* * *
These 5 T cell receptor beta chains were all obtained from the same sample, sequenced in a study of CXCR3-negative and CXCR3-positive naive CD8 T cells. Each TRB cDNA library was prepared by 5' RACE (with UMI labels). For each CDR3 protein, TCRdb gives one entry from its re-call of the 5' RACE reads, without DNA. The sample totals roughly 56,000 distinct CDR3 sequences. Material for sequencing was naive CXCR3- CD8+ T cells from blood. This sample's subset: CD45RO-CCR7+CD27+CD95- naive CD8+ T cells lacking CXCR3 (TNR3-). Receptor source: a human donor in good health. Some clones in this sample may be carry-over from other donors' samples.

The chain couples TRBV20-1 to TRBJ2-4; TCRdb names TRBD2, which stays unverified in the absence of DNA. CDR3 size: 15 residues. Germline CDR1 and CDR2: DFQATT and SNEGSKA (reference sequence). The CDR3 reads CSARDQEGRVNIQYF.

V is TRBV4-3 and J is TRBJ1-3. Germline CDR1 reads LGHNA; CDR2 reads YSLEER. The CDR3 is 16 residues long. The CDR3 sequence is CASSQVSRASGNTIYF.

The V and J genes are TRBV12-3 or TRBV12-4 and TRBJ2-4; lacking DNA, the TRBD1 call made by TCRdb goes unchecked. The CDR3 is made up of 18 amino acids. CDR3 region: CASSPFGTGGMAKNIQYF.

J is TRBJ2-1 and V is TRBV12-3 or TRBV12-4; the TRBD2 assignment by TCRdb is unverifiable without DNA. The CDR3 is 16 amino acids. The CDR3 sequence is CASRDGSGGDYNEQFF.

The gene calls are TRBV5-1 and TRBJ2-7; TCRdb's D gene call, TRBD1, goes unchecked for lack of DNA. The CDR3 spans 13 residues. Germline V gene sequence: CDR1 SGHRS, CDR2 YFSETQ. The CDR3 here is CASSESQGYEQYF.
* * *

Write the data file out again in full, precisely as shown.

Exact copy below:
These 5 T cell receptor beta chains were all obtained from the same sample, sequenced in a study of CXCR3-negative and CXCR3-positive naive CD8 T cells. Each TRB cDNA library was prepared by 5' RACE (with UMI labels). For each CDR3 protein, TCRdb gives one entry from its re-call of the 5' RACE reads, without DNA. The sample totals roughly 56,000 distinct CDR3 sequences. Material for sequencing was naive CXCR3- CD8+ T cells from blood. This sample's subset: CD45RO-CCR7+CD27+CD95- naive CD8+ T cells lacking CXCR3 (TNR3-). Receptor source: a human donor in good health. Some clones in this sample may be carry-over from other donors' samples.

The chain couples TRBV20-1 to TRBJ2-4; TCRdb names TRBD2, which stays unverified in the absence of DNA. CDR3 size: 15 residues. Germline CDR1 and CDR2: DFQATT and SNEGSKA (reference sequence). The CDR3 reads CSARDQEGRVNIQYF.

V is TRBV4-3 and J is TRBJ1-3. Germline CDR1 reads LGHNA; CDR2 reads YSLEER. The CDR3 is 16 residues long. The CDR3 sequence is CASSQVSRASGNTIYF.

The V and J genes are TRBV12-3 or TRBV12-4 and TRBJ2-4; lacking DNA, the TRBD1 call made by TCRdb goes unchecked. The CDR3 is made up of 18 amino acids. CDR3 region: CASSPFGTGGMAKNIQYF.

J is TRBJ2-1 and V is TRBV12-3 or TRBV12-4; the TRBD2 assignment by TCRdb is unverifiable without DNA. The CDR3 is 16 amino acids. The CDR3 sequence is CASRDGSGGDYNEQFF.

The gene calls are TRBV5-1 and TRBJ2-7; TCRdb's D gene call, TRBD1, goes unchecked for lack of DNA. The CDR3 spans 13 residues. Germline V gene sequence: CDR1 SGHRS, CDR2 YFSETQ. The CDR3 here is CASSESQGYEQYF.